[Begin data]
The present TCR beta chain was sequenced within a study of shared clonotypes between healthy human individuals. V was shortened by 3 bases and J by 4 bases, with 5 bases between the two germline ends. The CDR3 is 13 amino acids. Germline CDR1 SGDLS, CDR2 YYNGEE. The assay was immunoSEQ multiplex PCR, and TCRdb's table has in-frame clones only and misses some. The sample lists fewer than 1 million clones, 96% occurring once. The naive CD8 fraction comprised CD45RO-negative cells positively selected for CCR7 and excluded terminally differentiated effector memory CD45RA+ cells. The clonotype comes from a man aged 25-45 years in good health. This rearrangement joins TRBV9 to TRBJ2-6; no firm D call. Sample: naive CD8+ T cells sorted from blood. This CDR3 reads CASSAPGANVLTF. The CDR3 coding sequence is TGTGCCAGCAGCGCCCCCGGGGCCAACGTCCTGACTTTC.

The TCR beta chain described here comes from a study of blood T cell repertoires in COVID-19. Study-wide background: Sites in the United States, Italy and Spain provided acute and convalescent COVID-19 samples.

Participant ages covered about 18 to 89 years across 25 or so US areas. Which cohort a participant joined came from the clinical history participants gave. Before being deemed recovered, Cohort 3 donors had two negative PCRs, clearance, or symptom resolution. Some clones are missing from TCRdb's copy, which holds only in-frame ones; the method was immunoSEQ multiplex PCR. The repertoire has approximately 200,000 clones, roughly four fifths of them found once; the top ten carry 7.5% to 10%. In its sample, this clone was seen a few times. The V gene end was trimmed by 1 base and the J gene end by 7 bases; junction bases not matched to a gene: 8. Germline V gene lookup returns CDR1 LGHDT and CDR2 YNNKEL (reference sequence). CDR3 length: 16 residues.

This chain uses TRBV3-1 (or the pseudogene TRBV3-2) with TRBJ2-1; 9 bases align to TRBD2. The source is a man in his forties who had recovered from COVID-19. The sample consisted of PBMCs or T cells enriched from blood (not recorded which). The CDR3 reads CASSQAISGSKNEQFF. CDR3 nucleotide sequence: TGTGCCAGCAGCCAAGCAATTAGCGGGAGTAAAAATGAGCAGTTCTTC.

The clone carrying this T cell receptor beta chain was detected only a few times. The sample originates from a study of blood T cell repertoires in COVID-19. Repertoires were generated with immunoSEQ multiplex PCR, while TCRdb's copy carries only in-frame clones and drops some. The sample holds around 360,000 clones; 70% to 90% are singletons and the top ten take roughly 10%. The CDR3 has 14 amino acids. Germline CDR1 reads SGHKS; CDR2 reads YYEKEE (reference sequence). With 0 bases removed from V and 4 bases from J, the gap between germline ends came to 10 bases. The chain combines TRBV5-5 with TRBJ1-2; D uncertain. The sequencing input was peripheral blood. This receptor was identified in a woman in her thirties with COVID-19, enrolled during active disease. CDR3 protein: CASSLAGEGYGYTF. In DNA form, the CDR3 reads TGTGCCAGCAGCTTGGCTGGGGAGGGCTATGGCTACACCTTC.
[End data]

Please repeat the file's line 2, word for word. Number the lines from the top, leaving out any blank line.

The TCR beta chain described here comes from a study of blood T cell repertoires in COVID-19. Study-wide background: Sites in the United States, Italy and Spain provided acute and convalescent COVID-19 samples.